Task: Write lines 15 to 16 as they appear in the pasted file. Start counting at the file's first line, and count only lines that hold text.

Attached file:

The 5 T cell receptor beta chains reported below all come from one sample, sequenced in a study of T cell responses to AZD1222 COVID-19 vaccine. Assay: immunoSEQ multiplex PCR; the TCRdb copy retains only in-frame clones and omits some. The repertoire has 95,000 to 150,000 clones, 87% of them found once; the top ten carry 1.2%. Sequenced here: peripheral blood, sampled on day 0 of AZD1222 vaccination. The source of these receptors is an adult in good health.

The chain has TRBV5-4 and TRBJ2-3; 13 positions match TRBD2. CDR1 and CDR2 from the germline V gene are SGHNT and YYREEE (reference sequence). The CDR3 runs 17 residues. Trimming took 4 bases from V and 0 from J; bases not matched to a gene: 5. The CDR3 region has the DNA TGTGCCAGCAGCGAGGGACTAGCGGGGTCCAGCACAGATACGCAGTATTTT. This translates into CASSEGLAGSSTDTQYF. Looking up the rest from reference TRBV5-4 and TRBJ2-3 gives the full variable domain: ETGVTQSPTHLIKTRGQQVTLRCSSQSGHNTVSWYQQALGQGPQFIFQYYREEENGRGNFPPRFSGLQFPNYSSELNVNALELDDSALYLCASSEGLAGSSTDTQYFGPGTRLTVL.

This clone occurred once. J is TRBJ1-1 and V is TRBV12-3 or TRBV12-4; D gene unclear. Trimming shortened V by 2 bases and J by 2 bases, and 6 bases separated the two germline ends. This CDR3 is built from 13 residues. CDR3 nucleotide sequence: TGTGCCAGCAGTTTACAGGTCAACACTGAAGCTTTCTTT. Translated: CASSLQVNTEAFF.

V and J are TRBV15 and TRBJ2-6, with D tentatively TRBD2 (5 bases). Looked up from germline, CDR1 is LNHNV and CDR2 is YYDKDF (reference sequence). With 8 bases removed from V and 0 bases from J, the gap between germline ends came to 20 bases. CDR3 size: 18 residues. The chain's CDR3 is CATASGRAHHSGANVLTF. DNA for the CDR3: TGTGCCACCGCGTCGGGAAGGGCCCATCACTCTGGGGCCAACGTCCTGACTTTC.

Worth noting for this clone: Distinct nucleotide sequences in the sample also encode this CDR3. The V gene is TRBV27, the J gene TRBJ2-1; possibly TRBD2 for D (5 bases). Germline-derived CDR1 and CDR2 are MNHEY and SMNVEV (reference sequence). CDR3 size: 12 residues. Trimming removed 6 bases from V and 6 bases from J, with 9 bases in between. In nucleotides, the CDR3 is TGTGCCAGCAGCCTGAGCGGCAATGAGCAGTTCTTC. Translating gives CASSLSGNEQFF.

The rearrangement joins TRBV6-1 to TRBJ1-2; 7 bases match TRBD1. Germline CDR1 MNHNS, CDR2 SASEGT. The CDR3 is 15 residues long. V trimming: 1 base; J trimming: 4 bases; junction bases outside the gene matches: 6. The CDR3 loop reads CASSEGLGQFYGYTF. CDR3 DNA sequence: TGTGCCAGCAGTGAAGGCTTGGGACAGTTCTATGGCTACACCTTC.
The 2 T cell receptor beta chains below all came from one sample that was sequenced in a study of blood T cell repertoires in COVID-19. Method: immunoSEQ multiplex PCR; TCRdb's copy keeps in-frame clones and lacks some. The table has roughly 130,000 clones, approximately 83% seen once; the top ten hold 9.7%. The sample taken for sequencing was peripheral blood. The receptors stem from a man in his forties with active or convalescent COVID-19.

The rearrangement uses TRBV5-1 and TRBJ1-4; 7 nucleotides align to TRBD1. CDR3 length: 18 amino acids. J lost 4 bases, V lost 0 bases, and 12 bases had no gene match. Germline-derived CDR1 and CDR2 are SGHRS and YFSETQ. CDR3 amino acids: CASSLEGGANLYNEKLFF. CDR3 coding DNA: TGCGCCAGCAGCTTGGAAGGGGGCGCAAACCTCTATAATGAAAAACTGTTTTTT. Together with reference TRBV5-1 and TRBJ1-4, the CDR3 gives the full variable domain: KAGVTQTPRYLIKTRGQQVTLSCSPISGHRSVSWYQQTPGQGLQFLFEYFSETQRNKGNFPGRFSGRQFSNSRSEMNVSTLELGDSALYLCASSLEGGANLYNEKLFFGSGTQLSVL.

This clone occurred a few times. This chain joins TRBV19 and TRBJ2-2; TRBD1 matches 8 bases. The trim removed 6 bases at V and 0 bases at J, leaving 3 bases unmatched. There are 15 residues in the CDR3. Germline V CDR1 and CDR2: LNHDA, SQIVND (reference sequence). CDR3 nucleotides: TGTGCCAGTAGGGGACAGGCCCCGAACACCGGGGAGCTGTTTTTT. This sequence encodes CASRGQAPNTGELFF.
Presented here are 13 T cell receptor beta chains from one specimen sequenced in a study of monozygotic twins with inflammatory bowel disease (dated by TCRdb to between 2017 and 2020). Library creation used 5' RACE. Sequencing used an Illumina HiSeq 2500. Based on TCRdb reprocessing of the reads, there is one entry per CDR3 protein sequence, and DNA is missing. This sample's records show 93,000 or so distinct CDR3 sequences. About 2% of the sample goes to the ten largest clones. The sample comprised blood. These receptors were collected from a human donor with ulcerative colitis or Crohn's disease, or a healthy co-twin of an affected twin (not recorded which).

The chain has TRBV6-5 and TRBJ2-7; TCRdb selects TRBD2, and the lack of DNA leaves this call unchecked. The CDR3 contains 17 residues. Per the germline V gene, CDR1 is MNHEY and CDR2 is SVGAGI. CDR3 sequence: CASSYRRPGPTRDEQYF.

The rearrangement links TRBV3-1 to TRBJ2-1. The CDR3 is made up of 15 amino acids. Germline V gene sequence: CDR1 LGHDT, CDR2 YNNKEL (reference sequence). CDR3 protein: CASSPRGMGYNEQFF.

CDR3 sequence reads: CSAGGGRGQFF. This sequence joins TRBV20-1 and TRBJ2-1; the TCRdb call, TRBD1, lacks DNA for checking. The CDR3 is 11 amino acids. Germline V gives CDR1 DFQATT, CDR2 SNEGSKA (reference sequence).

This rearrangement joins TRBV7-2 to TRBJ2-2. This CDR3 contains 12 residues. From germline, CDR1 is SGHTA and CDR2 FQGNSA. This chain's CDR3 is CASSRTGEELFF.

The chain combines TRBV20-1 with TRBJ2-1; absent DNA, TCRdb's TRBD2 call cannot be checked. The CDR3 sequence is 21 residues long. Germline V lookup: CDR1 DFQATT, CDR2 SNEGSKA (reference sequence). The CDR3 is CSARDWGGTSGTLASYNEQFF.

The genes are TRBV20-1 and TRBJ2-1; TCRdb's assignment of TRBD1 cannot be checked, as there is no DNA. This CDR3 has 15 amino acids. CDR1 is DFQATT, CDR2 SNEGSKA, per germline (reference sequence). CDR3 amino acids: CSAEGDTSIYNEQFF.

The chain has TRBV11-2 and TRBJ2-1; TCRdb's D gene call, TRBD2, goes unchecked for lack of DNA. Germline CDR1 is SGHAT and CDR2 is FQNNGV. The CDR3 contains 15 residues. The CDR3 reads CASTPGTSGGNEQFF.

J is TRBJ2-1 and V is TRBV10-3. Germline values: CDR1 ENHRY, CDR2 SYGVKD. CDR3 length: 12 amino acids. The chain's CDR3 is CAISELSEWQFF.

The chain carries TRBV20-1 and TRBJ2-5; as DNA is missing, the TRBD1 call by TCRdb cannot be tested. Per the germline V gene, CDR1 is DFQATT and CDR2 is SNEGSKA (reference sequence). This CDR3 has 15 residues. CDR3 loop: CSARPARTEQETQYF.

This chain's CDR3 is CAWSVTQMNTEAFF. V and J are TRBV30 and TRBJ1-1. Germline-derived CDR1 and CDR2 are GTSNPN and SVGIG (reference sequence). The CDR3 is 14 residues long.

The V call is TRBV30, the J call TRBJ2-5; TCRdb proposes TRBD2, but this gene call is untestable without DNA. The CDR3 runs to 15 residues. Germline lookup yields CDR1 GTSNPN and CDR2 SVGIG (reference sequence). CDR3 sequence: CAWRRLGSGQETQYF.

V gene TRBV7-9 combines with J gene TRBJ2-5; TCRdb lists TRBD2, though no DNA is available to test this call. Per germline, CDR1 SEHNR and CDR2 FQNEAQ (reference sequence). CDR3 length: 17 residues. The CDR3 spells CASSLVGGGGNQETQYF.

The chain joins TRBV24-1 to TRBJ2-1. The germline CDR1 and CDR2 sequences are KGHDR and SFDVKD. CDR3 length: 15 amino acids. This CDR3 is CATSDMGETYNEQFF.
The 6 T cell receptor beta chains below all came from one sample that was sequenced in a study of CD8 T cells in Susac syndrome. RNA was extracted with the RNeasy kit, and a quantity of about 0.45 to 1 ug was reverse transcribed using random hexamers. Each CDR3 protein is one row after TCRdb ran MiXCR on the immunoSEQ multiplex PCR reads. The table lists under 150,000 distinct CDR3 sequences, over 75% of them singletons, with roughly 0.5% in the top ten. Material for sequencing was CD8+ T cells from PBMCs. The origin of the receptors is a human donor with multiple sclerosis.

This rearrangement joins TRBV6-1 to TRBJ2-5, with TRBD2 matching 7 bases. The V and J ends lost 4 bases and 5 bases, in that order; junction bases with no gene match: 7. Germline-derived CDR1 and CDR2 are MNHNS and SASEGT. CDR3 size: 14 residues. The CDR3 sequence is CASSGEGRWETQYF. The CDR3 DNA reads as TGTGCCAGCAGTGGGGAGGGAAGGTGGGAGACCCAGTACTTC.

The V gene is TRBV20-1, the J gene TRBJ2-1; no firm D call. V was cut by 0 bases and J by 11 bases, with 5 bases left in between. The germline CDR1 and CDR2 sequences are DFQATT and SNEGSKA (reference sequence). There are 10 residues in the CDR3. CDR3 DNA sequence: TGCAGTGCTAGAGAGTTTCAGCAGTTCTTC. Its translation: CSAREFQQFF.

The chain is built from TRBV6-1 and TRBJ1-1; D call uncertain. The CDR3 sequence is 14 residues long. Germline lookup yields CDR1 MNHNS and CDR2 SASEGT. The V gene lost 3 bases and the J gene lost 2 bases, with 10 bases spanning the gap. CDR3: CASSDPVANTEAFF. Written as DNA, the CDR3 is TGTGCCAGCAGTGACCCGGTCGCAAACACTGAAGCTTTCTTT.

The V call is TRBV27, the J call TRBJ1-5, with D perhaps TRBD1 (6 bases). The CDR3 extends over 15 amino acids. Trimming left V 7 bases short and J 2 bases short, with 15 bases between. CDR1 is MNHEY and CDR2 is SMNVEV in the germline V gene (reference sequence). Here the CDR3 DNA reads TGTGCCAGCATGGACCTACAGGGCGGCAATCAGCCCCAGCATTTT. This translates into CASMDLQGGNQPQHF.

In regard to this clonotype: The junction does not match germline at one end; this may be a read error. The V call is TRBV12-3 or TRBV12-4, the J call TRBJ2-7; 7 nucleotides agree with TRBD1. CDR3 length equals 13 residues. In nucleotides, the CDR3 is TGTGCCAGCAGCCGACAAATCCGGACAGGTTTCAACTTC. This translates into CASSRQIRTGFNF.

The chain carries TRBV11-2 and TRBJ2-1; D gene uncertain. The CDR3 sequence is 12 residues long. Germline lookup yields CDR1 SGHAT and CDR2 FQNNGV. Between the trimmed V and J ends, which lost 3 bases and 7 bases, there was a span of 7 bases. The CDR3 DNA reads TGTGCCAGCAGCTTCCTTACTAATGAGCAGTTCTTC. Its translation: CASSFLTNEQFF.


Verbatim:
The chain combines TRBV20-1 with TRBJ2-1; absent DNA, TCRdb's TRBD2 call cannot be checked. The CDR3 sequence is 21 residues long. Germline V lookup: CDR1 DFQATT, CDR2 SNEGSKA (reference sequence). The CDR3 is CSARDWGGTSGTLASYNEQFF.

The genes are TRBV20-1 and TRBJ2-1; TCRdb's assignment of TRBD1 cannot be checked, as there is no DNA. This CDR3 has 15 amino acids. CDR1 is DFQATT, CDR2 SNEGSKA, per germline (reference sequence). CDR3 amino acids: CSAEGDTSIYNEQFF.